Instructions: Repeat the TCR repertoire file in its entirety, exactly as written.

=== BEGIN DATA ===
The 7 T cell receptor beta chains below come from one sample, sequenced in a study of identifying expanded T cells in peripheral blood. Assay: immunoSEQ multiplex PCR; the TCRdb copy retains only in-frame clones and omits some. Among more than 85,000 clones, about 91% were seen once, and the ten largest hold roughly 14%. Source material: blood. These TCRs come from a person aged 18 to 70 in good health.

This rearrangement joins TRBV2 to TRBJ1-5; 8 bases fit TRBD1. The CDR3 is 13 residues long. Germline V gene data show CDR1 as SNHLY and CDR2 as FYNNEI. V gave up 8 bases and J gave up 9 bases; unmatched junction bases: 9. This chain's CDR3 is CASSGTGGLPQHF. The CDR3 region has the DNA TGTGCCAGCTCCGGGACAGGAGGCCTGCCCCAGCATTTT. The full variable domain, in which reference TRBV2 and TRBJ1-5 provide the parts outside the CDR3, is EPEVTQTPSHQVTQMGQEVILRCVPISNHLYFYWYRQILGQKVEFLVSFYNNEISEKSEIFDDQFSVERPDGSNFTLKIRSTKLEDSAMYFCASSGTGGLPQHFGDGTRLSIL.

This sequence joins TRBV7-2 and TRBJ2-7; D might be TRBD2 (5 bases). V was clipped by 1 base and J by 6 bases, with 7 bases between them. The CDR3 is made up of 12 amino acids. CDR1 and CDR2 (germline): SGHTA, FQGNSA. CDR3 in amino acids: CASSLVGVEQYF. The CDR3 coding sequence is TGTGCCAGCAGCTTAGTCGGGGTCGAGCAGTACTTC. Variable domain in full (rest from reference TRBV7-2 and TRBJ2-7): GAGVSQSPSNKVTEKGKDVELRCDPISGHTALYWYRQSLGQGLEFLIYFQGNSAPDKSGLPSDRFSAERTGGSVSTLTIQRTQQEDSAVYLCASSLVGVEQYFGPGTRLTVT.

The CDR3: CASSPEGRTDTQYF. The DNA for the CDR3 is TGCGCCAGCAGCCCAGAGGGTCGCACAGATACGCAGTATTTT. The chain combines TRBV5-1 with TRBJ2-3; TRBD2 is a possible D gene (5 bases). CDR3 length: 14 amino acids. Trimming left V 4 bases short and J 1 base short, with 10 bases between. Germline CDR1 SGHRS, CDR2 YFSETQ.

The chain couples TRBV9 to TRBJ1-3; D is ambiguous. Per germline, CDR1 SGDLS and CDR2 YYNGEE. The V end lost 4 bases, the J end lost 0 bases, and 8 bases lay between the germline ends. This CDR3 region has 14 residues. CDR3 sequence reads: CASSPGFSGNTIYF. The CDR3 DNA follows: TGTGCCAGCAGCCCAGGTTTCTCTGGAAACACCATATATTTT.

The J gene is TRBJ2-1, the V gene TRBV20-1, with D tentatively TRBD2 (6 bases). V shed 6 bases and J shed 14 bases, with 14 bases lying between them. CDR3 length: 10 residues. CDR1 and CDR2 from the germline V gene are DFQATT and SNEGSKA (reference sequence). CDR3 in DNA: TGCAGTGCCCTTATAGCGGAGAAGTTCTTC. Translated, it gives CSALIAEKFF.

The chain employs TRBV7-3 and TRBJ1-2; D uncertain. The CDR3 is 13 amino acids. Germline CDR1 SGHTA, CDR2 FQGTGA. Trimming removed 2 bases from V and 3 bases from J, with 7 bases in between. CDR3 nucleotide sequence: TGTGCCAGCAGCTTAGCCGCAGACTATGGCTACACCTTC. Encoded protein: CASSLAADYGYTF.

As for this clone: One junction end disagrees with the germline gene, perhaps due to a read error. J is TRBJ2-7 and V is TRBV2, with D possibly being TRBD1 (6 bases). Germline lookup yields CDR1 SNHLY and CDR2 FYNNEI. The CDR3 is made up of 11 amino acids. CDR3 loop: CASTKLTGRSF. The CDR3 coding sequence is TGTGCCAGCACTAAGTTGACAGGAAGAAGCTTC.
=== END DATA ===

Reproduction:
The 7 T cell receptor beta chains below come from one sample, sequenced in a study of identifying expanded T cells in peripheral blood. Assay: immunoSEQ multiplex PCR; the TCRdb copy retains only in-frame clones and omits some. Among more than 85,000 clones, about 91% were seen once, and the ten largest hold roughly 14%. Source material: blood. These TCRs come from a person aged 18 to 70 in good health.

This rearrangement joins TRBV2 to TRBJ1-5; 8 bases fit TRBD1. The CDR3 is 13 residues long. Germline V gene data show CDR1 as SNHLY and CDR2 as FYNNEI. V gave up 8 bases and J gave up 9 bases; unmatched junction bases: 9. This chain's CDR3 is CASSGTGGLPQHF. The CDR3 region has the DNA TGTGCCAGCTCCGGGACAGGAGGCCTGCCCCAGCATTTT. The full variable domain, in which reference TRBV2 and TRBJ1-5 provide the parts outside the CDR3, is EPEVTQTPSHQVTQMGQEVILRCVPISNHLYFYWYRQILGQKVEFLVSFYNNEISEKSEIFDDQFSVERPDGSNFTLKIRSTKLEDSAMYFCASSGTGGLPQHFGDGTRLSIL.

This sequence joins TRBV7-2 and TRBJ2-7; D might be TRBD2 (5 bases). V was clipped by 1 base and J by 6 bases, with 7 bases between them. The CDR3 is made up of 12 amino acids. CDR1 and CDR2 (germline): SGHTA, FQGNSA. CDR3 in amino acids: CASSLVGVEQYF. The CDR3 coding sequence is TGTGCCAGCAGCTTAGTCGGGGTCGAGCAGTACTTC. Variable domain in full (rest from reference TRBV7-2 and TRBJ2-7): GAGVSQSPSNKVTEKGKDVELRCDPISGHTALYWYRQSLGQGLEFLIYFQGNSAPDKSGLPSDRFSAERTGGSVSTLTIQRTQQEDSAVYLCASSLVGVEQYFGPGTRLTVT.

The CDR3: CASSPEGRTDTQYF. The DNA for the CDR3 is TGCGCCAGCAGCCCAGAGGGTCGCACAGATACGCAGTATTTT. The chain combines TRBV5-1 with TRBJ2-3; TRBD2 is a possible D gene (5 bases). CDR3 length: 14 amino acids. Trimming left V 4 bases short and J 1 base short, with 10 bases between. Germline CDR1 SGHRS, CDR2 YFSETQ.

The chain couples TRBV9 to TRBJ1-3; D is ambiguous. Per germline, CDR1 SGDLS and CDR2 YYNGEE. The V end lost 4 bases, the J end lost 0 bases, and 8 bases lay between the germline ends. This CDR3 region has 14 residues. CDR3 sequence reads: CASSPGFSGNTIYF. The CDR3 DNA follows: TGTGCCAGCAGCCCAGGTTTCTCTGGAAACACCATATATTTT.

The J gene is TRBJ2-1, the V gene TRBV20-1, with D tentatively TRBD2 (6 bases). V shed 6 bases and J shed 14 bases, with 14 bases lying between them. CDR3 length: 10 residues. CDR1 and CDR2 from the germline V gene are DFQATT and SNEGSKA (reference sequence). CDR3 in DNA: TGCAGTGCCCTTATAGCGGAGAAGTTCTTC. Translated, it gives CSALIAEKFF.

The chain employs TRBV7-3 and TRBJ1-2; D uncertain. The CDR3 is 13 amino acids. Germline CDR1 SGHTA, CDR2 FQGTGA. Trimming removed 2 bases from V and 3 bases from J, with 7 bases in between. CDR3 nucleotide sequence: TGTGCCAGCAGCTTAGCCGCAGACTATGGCTACACCTTC. Encoded protein: CASSLAADYGYTF.

As for this clone: One junction end disagrees with the germline gene, perhaps due to a read error. J is TRBJ2-7 and V is TRBV2, with D possibly being TRBD1 (6 bases). Germline lookup yields CDR1 SNHLY and CDR2 FYNNEI. The CDR3 is made up of 11 amino acids. CDR3 loop: CASTKLTGRSF. The CDR3 coding sequence is TGTGCCAGCACTAAGTTGACAGGAAGAAGCTTC.